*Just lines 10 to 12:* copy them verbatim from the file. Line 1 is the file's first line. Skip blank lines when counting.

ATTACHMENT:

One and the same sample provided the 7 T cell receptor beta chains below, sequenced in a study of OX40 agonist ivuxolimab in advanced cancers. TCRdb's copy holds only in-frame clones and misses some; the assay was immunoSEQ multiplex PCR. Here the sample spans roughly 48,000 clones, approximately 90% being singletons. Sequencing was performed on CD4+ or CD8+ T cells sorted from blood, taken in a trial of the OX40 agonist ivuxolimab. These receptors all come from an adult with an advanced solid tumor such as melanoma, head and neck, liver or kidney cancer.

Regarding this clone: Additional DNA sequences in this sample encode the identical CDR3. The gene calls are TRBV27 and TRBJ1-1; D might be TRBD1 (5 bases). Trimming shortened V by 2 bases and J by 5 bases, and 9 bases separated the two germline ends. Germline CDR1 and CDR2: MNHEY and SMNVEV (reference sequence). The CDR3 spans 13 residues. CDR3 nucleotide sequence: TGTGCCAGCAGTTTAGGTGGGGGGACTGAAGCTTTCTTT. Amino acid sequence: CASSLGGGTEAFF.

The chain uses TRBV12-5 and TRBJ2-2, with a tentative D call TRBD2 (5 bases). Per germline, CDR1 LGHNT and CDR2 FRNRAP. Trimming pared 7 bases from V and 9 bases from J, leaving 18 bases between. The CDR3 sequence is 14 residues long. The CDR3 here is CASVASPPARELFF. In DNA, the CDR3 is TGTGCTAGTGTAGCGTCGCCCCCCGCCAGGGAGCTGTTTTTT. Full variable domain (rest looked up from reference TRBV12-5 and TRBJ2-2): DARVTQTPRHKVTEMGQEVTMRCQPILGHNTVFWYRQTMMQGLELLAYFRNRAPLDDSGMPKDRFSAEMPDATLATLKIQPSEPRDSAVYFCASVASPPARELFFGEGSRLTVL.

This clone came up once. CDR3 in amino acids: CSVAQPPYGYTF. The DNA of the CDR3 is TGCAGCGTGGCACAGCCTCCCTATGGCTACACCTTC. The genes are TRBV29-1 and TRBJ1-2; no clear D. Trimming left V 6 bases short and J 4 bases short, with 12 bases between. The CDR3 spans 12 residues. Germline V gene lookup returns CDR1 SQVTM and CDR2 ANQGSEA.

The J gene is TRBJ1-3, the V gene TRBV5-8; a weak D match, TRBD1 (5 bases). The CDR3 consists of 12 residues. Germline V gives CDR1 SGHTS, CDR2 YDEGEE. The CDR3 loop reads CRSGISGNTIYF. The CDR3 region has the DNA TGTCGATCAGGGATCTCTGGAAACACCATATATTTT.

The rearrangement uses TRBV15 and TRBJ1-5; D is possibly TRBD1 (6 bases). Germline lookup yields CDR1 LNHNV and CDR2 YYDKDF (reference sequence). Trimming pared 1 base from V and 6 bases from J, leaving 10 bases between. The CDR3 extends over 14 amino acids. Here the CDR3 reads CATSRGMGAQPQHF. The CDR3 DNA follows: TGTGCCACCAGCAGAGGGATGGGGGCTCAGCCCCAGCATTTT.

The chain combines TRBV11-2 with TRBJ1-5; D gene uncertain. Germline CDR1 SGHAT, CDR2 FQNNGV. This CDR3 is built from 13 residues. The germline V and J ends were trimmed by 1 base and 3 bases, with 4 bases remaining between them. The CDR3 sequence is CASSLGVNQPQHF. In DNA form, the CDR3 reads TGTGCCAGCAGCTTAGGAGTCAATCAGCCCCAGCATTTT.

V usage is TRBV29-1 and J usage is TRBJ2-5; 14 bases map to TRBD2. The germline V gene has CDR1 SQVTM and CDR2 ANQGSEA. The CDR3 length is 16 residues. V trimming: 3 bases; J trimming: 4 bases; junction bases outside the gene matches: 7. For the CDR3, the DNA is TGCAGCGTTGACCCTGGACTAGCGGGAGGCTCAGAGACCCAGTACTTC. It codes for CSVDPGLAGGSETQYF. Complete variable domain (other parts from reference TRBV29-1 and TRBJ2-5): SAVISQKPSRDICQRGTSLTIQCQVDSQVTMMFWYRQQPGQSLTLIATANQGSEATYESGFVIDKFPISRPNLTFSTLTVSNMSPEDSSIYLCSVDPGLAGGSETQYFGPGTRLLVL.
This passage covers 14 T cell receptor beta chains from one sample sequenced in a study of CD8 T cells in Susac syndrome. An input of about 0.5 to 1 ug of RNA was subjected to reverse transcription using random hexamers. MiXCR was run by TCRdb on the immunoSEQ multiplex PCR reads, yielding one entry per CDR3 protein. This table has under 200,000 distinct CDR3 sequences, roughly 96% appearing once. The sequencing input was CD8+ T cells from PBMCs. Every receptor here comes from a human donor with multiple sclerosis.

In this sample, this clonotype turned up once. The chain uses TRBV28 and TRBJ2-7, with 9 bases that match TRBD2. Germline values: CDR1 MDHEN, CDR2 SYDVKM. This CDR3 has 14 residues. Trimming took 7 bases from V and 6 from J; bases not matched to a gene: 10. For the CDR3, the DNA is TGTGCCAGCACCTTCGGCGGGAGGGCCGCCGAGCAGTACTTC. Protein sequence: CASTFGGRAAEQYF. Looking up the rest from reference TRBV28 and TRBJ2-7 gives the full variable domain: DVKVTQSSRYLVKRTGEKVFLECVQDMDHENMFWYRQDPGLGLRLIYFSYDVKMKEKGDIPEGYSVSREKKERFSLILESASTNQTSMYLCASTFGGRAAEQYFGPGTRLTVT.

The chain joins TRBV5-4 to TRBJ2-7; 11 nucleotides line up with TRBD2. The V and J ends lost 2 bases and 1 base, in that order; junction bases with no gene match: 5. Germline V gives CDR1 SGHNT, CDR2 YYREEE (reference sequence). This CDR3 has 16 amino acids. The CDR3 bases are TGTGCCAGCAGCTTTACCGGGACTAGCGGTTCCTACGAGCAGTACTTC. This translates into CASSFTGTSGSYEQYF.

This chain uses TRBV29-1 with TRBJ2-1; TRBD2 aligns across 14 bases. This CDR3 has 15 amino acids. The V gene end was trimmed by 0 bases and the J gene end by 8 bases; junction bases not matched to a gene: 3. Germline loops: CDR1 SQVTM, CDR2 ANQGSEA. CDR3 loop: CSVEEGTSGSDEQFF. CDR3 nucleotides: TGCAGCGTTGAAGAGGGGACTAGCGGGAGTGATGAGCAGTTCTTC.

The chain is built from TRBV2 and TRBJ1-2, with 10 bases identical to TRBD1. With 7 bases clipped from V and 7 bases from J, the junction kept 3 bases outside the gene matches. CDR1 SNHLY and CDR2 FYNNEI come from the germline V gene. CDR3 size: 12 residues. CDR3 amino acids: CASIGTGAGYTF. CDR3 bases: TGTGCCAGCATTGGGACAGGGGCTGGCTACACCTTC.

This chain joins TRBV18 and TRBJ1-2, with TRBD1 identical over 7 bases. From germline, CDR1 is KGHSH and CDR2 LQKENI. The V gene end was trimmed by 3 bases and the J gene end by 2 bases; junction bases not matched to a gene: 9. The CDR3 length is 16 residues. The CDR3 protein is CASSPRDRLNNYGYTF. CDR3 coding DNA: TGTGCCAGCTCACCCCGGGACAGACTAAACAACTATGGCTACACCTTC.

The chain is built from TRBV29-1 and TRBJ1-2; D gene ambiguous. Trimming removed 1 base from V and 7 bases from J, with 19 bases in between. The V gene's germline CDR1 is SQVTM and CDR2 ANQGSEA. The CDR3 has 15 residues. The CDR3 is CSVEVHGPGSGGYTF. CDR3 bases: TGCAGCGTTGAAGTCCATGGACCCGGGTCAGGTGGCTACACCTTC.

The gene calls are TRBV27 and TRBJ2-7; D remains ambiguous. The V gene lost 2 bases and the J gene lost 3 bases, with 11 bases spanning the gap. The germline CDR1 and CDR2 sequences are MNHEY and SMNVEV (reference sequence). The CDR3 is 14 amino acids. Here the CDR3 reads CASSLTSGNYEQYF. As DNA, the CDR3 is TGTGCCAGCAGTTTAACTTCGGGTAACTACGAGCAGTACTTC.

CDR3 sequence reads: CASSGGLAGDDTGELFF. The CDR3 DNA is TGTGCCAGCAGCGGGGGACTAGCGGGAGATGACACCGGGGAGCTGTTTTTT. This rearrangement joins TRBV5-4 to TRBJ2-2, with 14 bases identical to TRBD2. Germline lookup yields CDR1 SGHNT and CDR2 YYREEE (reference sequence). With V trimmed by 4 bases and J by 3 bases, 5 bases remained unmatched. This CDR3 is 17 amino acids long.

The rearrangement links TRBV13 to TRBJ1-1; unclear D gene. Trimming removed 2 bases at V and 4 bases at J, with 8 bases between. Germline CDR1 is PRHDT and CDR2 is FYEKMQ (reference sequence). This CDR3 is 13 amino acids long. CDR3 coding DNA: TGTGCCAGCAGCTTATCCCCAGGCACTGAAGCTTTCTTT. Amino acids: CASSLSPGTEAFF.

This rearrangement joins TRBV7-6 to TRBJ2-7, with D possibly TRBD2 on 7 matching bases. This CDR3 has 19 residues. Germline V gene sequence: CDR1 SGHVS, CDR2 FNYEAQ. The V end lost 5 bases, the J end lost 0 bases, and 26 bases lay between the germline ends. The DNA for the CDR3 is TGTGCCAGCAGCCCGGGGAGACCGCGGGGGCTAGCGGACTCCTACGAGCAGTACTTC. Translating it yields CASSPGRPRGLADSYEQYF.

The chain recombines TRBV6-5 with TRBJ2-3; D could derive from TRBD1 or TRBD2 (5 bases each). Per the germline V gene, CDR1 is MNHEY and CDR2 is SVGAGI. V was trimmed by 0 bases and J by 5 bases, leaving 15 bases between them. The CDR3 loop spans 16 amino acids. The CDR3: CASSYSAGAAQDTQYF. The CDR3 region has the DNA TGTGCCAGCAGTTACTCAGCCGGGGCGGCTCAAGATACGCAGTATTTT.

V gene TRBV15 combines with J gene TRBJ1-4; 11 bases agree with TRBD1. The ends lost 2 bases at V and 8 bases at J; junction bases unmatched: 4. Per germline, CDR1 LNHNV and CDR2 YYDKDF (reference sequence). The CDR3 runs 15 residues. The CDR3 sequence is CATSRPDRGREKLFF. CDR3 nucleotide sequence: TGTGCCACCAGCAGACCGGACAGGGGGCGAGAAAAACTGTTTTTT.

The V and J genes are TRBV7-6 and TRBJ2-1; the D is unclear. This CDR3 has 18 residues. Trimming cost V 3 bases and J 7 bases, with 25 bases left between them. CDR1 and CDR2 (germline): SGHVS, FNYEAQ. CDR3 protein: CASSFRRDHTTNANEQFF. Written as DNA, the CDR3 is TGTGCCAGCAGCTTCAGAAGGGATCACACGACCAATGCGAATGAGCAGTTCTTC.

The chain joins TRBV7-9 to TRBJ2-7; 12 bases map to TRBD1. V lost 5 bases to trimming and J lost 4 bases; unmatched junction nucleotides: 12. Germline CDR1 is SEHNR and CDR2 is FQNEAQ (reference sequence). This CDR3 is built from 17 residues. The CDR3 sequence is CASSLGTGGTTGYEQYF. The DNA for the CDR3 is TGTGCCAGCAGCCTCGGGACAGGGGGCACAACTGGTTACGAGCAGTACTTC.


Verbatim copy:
In this sample, this clonotype turned up once. The chain uses TRBV28 and TRBJ2-7, with 9 bases that match TRBD2. Germline values: CDR1 MDHEN, CDR2 SYDVKM. This CDR3 has 14 residues. Trimming took 7 bases from V and 6 from J; bases not matched to a gene: 10. For the CDR3, the DNA is TGTGCCAGCACCTTCGGCGGGAGGGCCGCCGAGCAGTACTTC. Protein sequence: CASTFGGRAAEQYF. Looking up the rest from reference TRBV28 and TRBJ2-7 gives the full variable domain: DVKVTQSSRYLVKRTGEKVFLECVQDMDHENMFWYRQDPGLGLRLIYFSYDVKMKEKGDIPEGYSVSREKKERFSLILESASTNQTSMYLCASTFGGRAAEQYFGPGTRLTVT.

The chain joins TRBV5-4 to TRBJ2-7; 11 nucleotides line up with TRBD2. The V and J ends lost 2 bases and 1 base, in that order; junction bases with no gene match: 5. Germline V gives CDR1 SGHNT, CDR2 YYREEE (reference sequence). This CDR3 has 16 amino acids. The CDR3 bases are TGTGCCAGCAGCTTTACCGGGACTAGCGGTTCCTACGAGCAGTACTTC. This translates into CASSFTGTSGSYEQYF.

This chain uses TRBV29-1 with TRBJ2-1; TRBD2 aligns across 14 bases. This CDR3 has 15 amino acids. The V gene end was trimmed by 0 bases and the J gene end by 8 bases; junction bases not matched to a gene: 3. Germline loops: CDR1 SQVTM, CDR2 ANQGSEA. CDR3 loop: CSVEEGTSGSDEQFF. CDR3 nucleotides: TGCAGCGTTGAAGAGGGGACTAGCGGGAGTGATGAGCAGTTCTTC.